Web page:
Sunday, January 13, 2019

Uber’s Chief Economist Explains the 6% Gender Wage Gap Amongst Uber Drivers

Jonathan Hall 
On Thursday at Stanford University, Uber’s chief economist Jonathan Hall discussed his work at the company, touching on findings of a six percent gender wage gap in Uber drivers and how a unique market like Uber’s functions, reports The Stanford Daily.

According to Hall, the average wage rate of an Uber driver is $20 per hour, although that number usually — and somewhat inexplicably — drops a bit during January and then rises in February.

Hall also discussed the economics team study at Uber conducted on the gender wage gap in drivers.

“You might think that assuming the algorithm is completely gender unaware — which it is — you might think men and women earn the same amount,” Hall said.

However, the data shows that, in the U.S., Uber drivers face a six percent gender pay gap. Hall said this can be explained by three factors; firstly, male drivers prefer late night hours, rides which are potentially priced higher on average. Secondly, women are more likely to both work fewer hours per week and leave the platform altogether — and according to Hall’s research, drivers that have more experience tend to make more money overall. Finally, men, on average, drive two percent faster than women, meaning that they complete more rides per hour.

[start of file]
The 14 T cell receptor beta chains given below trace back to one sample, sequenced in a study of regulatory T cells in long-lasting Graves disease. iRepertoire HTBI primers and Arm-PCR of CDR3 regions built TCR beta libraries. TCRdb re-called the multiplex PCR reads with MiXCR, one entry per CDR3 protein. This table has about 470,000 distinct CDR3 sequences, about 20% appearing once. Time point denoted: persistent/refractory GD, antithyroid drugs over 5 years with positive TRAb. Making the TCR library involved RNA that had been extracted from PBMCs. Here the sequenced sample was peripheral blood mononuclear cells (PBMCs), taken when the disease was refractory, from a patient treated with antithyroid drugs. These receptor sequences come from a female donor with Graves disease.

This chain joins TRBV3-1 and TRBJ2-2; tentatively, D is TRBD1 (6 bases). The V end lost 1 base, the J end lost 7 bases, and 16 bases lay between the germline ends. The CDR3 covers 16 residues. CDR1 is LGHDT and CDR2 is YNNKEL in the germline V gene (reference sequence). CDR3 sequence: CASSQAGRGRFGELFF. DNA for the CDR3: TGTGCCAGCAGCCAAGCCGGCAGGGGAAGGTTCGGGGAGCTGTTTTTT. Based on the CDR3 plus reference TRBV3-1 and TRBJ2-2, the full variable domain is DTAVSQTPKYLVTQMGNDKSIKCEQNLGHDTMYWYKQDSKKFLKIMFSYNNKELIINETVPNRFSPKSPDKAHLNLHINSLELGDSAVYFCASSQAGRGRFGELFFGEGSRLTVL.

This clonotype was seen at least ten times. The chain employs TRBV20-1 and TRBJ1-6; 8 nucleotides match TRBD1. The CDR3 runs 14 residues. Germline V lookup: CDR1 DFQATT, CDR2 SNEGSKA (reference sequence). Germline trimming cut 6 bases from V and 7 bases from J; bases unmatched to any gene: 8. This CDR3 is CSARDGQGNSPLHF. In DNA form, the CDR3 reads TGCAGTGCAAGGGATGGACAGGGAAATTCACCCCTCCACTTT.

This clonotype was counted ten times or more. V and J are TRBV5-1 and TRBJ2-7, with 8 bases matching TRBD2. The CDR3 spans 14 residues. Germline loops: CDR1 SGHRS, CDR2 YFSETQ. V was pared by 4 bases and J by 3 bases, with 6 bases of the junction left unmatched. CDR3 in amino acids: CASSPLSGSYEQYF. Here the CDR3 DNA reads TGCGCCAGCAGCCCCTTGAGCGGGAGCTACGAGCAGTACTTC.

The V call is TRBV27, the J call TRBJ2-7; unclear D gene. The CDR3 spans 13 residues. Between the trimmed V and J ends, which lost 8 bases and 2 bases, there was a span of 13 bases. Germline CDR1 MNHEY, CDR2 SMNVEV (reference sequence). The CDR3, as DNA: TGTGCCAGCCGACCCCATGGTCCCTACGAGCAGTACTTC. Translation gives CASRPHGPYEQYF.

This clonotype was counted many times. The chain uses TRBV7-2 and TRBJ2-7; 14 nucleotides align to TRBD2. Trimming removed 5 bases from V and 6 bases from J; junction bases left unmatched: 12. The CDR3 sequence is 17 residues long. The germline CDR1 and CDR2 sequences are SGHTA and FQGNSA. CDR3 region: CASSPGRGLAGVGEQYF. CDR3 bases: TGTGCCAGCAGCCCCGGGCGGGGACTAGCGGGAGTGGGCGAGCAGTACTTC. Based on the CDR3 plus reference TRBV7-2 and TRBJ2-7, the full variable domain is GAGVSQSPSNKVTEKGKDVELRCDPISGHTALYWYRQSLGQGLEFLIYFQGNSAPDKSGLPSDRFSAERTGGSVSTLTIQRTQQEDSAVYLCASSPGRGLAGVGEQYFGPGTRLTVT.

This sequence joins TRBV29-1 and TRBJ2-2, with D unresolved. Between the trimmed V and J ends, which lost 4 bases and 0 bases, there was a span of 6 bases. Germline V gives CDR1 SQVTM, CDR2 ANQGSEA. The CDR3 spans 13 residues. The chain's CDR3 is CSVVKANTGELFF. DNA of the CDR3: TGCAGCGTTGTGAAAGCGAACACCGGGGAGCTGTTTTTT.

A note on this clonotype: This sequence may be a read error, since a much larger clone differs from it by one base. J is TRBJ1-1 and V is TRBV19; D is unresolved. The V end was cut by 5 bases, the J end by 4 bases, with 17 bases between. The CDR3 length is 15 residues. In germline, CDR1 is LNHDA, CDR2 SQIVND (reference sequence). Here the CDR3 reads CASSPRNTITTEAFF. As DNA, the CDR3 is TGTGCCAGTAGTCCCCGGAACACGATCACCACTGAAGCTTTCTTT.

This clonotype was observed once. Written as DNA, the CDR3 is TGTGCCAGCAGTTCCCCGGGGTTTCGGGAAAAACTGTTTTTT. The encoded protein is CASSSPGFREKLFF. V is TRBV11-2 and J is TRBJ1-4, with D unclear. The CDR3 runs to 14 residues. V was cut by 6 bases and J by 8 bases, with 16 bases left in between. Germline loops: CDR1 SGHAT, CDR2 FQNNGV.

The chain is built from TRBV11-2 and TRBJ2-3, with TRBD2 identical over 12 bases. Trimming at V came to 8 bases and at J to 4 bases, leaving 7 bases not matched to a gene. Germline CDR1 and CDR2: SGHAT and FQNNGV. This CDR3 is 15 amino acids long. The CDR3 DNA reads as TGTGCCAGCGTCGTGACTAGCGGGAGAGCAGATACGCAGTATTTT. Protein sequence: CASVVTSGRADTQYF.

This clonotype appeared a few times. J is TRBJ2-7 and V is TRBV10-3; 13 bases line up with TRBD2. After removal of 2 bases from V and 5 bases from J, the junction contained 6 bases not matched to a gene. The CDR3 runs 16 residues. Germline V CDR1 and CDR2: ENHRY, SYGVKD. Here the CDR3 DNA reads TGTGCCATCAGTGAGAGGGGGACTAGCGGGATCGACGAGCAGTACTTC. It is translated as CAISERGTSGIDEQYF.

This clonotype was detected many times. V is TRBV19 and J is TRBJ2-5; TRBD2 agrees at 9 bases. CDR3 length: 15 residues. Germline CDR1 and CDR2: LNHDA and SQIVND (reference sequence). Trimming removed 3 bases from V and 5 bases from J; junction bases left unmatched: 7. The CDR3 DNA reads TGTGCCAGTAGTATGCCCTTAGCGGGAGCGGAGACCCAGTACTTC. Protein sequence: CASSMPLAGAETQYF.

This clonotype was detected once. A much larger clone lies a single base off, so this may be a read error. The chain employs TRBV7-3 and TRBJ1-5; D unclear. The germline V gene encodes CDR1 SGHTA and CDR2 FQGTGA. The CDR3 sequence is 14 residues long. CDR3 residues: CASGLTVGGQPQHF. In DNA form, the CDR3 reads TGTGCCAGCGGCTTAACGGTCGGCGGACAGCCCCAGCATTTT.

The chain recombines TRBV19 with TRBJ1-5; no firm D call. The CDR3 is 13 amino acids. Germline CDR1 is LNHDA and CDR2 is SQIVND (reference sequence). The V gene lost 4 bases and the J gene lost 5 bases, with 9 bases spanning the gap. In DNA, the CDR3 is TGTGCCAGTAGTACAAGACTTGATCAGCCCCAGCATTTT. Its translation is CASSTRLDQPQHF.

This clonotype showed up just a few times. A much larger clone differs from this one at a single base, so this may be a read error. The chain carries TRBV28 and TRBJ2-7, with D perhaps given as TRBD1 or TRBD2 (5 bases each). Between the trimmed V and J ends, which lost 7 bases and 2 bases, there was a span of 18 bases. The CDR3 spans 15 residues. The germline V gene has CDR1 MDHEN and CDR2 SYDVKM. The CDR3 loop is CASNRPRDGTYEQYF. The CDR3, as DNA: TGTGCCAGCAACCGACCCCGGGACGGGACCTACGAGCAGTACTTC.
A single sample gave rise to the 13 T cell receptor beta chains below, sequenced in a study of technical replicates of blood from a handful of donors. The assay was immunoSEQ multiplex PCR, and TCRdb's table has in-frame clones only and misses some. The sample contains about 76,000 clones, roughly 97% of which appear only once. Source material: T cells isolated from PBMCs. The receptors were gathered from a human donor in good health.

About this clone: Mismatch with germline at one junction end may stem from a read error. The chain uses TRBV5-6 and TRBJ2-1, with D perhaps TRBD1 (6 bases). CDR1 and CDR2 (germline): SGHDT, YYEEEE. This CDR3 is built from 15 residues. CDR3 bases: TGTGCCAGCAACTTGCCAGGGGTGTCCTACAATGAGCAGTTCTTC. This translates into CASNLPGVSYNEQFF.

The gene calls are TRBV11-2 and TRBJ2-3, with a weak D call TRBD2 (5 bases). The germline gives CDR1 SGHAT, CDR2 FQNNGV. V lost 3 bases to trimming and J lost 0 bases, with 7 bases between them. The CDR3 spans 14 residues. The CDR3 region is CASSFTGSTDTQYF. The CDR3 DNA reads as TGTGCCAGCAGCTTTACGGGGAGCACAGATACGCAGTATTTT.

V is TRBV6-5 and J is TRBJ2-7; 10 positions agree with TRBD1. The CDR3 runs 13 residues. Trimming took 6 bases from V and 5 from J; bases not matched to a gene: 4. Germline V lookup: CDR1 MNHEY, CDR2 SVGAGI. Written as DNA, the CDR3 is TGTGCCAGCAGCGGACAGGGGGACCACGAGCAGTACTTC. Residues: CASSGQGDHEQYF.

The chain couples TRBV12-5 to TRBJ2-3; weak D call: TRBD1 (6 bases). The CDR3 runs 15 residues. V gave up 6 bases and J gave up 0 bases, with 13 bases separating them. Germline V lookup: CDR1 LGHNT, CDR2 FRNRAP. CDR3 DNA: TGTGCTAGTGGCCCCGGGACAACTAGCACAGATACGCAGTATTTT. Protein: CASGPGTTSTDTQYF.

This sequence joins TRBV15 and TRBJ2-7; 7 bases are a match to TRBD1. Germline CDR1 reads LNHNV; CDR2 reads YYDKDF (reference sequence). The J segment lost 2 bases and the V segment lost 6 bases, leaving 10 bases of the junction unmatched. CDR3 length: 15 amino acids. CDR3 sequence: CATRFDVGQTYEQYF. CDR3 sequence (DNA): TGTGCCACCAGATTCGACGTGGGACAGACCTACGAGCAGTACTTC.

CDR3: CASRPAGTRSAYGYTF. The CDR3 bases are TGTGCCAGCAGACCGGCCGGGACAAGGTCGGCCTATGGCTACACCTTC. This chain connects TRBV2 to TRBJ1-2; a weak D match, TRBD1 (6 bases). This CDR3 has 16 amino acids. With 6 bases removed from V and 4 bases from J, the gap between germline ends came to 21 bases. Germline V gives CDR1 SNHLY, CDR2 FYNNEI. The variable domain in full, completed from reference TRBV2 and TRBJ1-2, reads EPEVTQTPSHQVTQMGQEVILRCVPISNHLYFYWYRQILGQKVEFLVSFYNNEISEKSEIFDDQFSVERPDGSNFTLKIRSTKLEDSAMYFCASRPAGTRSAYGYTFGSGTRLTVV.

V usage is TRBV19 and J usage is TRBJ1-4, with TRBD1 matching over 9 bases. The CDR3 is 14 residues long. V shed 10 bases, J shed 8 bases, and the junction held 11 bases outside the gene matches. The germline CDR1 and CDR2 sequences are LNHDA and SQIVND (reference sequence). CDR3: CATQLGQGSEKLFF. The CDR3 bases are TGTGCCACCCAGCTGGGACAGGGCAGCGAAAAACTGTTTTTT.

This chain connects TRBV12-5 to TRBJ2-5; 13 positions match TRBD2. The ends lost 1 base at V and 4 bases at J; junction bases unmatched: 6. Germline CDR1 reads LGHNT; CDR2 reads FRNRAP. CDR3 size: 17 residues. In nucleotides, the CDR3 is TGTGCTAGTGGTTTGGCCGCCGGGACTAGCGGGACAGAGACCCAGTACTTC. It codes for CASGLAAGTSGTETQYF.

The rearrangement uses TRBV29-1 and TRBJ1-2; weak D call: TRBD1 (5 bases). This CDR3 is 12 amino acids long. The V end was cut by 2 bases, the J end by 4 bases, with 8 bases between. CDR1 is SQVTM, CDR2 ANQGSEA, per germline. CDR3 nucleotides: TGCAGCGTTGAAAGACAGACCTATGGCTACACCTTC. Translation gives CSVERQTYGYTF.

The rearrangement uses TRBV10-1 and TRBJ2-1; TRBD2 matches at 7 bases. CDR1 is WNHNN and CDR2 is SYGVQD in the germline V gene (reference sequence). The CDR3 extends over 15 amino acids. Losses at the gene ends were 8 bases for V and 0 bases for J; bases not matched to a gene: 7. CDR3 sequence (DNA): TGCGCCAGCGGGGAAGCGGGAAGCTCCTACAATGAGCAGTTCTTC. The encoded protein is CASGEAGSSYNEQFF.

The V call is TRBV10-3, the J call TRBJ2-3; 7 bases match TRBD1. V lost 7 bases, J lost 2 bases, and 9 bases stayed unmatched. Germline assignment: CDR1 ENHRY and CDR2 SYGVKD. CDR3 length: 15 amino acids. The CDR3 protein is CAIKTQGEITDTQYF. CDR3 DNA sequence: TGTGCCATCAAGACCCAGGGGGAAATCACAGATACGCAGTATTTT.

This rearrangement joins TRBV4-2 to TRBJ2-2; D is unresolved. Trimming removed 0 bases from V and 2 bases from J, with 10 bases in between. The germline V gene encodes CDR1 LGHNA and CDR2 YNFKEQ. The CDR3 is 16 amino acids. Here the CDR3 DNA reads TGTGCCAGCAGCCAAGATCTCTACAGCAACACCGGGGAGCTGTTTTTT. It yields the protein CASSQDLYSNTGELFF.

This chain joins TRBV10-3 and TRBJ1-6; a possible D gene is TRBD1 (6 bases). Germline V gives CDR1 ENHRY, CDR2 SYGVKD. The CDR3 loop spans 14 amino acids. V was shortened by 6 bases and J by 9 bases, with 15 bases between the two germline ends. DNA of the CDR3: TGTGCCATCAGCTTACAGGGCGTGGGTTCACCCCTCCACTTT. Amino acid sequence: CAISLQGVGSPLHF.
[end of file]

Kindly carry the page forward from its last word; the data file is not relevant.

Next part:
According to Hall, if those three factors — the time of the drive, the experience of the driver, and the speed of the ride — are controlled for, the gender gap shrinks to zero.



  1. What??!? You mean the gap isn't due to some inherent gender bias on the part of Uber itself? Who would have thought?

  2. Never fear: these findings will be ignored and forgotten by the people who want more power.